Queens of the Stone Age’s Josh Homme Is “Addicted to Risking It All”

The QOTSA frontman discusses the band's new album, trying to "be like Dr. Jekyll" and why "loud is important"

queens of the stone age josh homme interview in times new roman
Queens of the Stone Age, photo by Andreas Neumann, illustration by Steven Fiche

    Josh Homme wants Queens of the Stone Age‘s new album to sound brutal. It’s evident in the first song of new album, In Times New Roman…, where a rattling guitar almost squelches out its opening notes. It’s in the acute paranoia and absurdist rage baked into the lyrics, and it’s in the drama of Homme’s delivery of those very lines.

    According to Homme, it’s all about risk. “Sometimes I feel like I’m addicted to ‘risking it all’,” he tells Consequence over Zoom. “I want to say things that are hard to say, and trust me, it’s hard to sing ‘Voyeurism-jism.'” He’s referring to a line on “Obscenery,” In Times New Roman…‘s opening song, but throughout the album, Homme balances the darkest writing of his career with some of the silliest. The unabashed drama is what helped fuel his creative process. “I don’t think I take myself too seriously because to be vulnerable is mandatory, it’s the minimum obligation,” he says, “and it’s taken all these years for me to get to this point, where I’m in the jungle with a machete, and there’s no one else, and I have to carve my own road.”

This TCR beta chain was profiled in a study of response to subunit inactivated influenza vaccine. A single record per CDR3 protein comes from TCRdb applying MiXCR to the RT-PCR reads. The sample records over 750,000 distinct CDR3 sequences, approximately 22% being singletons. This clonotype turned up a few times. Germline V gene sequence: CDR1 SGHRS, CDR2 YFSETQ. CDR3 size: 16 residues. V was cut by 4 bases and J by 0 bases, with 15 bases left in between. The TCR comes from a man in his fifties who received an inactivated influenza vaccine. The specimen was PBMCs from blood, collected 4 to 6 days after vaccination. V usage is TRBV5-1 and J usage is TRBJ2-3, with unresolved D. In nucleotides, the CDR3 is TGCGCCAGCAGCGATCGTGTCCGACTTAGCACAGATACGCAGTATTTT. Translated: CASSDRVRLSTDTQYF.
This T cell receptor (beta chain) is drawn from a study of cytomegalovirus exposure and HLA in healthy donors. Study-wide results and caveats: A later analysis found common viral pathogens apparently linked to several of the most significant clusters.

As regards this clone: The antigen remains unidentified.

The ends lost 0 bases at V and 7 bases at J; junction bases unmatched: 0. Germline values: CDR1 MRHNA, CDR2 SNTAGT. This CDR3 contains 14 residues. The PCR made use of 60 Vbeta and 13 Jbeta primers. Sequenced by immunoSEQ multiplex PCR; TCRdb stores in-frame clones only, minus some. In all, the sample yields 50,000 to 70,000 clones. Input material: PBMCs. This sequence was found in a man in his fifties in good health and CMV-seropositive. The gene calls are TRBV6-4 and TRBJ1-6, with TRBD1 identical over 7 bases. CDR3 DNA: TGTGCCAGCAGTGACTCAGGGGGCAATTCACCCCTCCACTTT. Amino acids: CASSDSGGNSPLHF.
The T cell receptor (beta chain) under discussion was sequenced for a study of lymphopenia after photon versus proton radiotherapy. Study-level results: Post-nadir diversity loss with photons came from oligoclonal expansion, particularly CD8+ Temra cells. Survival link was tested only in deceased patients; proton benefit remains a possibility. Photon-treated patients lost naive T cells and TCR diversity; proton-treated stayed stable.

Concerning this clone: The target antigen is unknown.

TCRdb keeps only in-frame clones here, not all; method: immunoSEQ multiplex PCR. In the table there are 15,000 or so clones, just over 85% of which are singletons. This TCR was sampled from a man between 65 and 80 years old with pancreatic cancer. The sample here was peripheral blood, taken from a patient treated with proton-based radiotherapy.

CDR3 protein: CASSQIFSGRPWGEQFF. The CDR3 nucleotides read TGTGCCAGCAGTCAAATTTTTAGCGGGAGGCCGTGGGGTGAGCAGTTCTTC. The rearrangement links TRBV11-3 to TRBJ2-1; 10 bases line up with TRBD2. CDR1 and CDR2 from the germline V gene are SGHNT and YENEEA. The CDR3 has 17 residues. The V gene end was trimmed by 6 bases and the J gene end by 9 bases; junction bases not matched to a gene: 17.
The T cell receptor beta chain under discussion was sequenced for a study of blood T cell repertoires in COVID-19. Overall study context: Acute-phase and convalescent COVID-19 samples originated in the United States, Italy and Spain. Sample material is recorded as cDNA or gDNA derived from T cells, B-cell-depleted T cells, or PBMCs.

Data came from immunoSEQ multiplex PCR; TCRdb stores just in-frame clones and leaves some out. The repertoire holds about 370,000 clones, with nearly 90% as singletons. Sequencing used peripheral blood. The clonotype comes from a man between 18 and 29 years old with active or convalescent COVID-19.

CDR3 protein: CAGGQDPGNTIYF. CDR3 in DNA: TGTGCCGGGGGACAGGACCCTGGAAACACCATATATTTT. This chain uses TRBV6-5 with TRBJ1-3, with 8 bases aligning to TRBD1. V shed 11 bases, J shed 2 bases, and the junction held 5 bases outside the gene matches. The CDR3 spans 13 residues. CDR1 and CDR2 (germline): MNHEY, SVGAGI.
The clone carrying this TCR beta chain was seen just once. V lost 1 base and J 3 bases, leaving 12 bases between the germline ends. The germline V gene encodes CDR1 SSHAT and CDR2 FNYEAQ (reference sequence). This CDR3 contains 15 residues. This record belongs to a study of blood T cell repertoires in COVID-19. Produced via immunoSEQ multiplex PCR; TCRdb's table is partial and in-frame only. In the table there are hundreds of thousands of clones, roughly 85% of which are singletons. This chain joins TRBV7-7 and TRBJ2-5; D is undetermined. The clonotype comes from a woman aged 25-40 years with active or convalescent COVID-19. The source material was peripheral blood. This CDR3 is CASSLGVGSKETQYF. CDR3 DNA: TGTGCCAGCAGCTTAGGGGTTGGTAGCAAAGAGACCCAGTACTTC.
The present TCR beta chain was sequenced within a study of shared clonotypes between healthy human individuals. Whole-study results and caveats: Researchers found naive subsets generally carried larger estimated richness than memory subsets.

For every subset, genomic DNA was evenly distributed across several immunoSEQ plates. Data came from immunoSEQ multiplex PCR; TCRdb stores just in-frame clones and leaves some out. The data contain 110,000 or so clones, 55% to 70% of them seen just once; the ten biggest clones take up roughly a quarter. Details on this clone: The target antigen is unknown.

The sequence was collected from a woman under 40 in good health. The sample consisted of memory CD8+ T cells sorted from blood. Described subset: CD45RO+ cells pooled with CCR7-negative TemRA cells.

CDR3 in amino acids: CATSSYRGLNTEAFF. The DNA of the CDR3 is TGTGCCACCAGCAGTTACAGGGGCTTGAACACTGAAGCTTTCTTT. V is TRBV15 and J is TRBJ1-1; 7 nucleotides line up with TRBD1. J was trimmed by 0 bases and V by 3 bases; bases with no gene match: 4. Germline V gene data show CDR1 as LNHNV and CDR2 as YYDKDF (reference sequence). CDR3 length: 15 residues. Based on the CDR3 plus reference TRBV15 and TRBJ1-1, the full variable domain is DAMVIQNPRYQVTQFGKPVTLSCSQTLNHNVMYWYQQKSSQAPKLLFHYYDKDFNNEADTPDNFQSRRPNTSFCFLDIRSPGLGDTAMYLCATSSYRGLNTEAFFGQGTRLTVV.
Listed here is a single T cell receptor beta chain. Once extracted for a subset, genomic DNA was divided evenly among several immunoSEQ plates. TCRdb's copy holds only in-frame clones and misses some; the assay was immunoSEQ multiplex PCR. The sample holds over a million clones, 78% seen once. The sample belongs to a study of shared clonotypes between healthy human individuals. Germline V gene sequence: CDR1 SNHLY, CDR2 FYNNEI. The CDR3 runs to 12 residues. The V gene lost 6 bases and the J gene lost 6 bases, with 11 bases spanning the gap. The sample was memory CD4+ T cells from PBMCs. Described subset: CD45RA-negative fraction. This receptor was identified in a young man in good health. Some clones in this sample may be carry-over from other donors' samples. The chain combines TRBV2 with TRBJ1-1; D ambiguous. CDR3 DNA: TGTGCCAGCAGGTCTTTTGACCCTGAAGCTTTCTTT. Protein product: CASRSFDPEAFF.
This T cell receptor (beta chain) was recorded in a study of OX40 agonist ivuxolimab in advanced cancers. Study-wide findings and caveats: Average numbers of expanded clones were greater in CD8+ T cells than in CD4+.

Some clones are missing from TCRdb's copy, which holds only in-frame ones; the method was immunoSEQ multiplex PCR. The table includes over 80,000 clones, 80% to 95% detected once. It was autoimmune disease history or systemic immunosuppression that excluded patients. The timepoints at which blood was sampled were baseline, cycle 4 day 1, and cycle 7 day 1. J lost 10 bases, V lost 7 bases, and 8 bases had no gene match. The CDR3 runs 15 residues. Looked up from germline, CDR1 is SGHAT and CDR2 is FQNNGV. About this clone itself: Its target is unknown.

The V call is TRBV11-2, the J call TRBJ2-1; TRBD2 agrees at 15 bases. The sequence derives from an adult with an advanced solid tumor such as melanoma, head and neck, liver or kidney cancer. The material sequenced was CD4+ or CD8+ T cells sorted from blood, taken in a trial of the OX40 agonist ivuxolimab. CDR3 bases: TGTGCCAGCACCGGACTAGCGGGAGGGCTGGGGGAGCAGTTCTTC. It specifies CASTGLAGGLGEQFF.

If Homme felt particularly isolated throughout the recording process, it’s likely due to several factors. Not only was there a global pandemic, Homme went through a rough divorce, found himself in a lengthy custody battle for his children, and even dealt with a cancer diagnosis just last year. “It’s not negative to say Rome is burning and the Titanic is sinking,” he tells Consequence. “Some records are made ahead of their time and behind their time, and some are made of their time, and I don’t think you really get a choice on that… I think this record was made of its time.”


    Much of In Times New Roman…‘s lyrics seem to address Homme’s paranoia and disillusionment — whether that be specifically toward his former partner, himself, or the world. Of all the Queens of the Stone Age albums, this one is certainly the most fraught. “I’m so obsessed with wanting it to feel real, which is very vague — so how does it become real?” he asks, “For me, it’s doing things that, frankly, are terrifying or scary or embarrassing or difficult to admit.”

    It’s a major reason why Homme wanted to be back behind the boards for In Times New Roman… after Mark Ronson produced the band’s previous LP, 2017’s Villains. “It was really lovely to work with Mark,” Homme reflects. “Something that reads as strange on paper is something I’ve always loved. But this time around, I knew how raw I wanted this record to be. I tried to write from the third truth — there’s yours, mine, and what actually happened.” Homme divulged that the album’s music was recorded in early 2021, and it took him a full two years to write the lyrics. “The words are really important to me, so I think I kept writing too close to what was happening. I needed to get about 20 feet back from it. It’s a better spot.”

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